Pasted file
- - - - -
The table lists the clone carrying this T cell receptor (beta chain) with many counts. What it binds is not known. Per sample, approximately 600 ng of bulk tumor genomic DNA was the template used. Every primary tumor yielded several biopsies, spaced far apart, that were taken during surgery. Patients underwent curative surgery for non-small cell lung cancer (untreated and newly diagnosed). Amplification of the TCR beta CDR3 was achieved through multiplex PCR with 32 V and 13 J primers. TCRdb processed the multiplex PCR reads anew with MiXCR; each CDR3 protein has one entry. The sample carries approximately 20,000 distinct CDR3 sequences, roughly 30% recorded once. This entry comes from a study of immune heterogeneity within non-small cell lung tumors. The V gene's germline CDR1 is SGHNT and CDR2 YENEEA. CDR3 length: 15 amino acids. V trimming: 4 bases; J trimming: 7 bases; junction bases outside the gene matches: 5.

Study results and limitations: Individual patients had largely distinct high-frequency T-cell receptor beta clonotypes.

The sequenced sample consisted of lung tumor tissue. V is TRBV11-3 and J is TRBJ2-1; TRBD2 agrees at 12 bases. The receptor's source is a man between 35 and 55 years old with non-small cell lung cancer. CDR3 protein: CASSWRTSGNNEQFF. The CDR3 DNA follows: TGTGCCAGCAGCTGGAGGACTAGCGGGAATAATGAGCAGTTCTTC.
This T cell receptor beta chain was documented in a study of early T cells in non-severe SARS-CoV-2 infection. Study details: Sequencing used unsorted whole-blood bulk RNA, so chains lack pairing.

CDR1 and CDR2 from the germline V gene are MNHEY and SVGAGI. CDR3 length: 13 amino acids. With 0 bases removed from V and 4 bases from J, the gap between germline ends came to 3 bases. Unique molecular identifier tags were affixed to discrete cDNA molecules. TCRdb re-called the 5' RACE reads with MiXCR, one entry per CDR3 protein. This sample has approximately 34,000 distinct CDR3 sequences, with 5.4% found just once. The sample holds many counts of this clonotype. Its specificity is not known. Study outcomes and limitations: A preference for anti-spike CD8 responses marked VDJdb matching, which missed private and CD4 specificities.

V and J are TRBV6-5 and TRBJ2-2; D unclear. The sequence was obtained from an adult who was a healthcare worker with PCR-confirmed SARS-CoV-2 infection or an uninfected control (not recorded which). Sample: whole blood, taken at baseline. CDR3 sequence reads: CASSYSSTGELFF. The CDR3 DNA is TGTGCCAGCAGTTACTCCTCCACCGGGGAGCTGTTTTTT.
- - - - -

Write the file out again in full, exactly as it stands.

The table lists the clone carrying this T cell receptor (beta chain) with many counts. What it binds is not known. Per sample, approximately 600 ng of bulk tumor genomic DNA was the template used. Every primary tumor yielded several biopsies, spaced far apart, that were taken during surgery. Patients underwent curative surgery for non-small cell lung cancer (untreated and newly diagnosed). Amplification of the TCR beta CDR3 was achieved through multiplex PCR with 32 V and 13 J primers. TCRdb processed the multiplex PCR reads anew with MiXCR; each CDR3 protein has one entry. The sample carries approximately 20,000 distinct CDR3 sequences, roughly 30% recorded once. This entry comes from a study of immune heterogeneity within non-small cell lung tumors. The V gene's germline CDR1 is SGHNT and CDR2 YENEEA. CDR3 length: 15 amino acids. V trimming: 4 bases; J trimming: 7 bases; junction bases outside the gene matches: 5.

Study results and limitations: Individual patients had largely distinct high-frequency T-cell receptor beta clonotypes.

The sequenced sample consisted of lung tumor tissue. V is TRBV11-3 and J is TRBJ2-1; TRBD2 agrees at 12 bases. The receptor's source is a man between 35 and 55 years old with non-small cell lung cancer. CDR3 protein: CASSWRTSGNNEQFF. The CDR3 DNA follows: TGTGCCAGCAGCTGGAGGACTAGCGGGAATAATGAGCAGTTCTTC.
This T cell receptor beta chain was documented in a study of early T cells in non-severe SARS-CoV-2 infection. Study details: Sequencing used unsorted whole-blood bulk RNA, so chains lack pairing.

CDR1 and CDR2 from the germline V gene are MNHEY and SVGAGI. CDR3 length: 13 amino acids. With 0 bases removed from V and 4 bases from J, the gap between germline ends came to 3 bases. Unique molecular identifier tags were affixed to discrete cDNA molecules. TCRdb re-called the 5' RACE reads with MiXCR, one entry per CDR3 protein. This sample has approximately 34,000 distinct CDR3 sequences, with 5.4% found just once. The sample holds many counts of this clonotype. Its specificity is not known. Study outcomes and limitations: A preference for anti-spike CD8 responses marked VDJdb matching, which missed private and CD4 specificities.

V and J are TRBV6-5 and TRBJ2-2; D unclear. The sequence was obtained from an adult who was a healthcare worker with PCR-confirmed SARS-CoV-2 infection or an uninfected control (not recorded which). Sample: whole blood, taken at baseline. CDR3 sequence reads: CASSYSSTGELFF. The CDR3 DNA is TGTGCCAGCAGTTACTCCTCCACCGGGGAGCTGTTTTTT.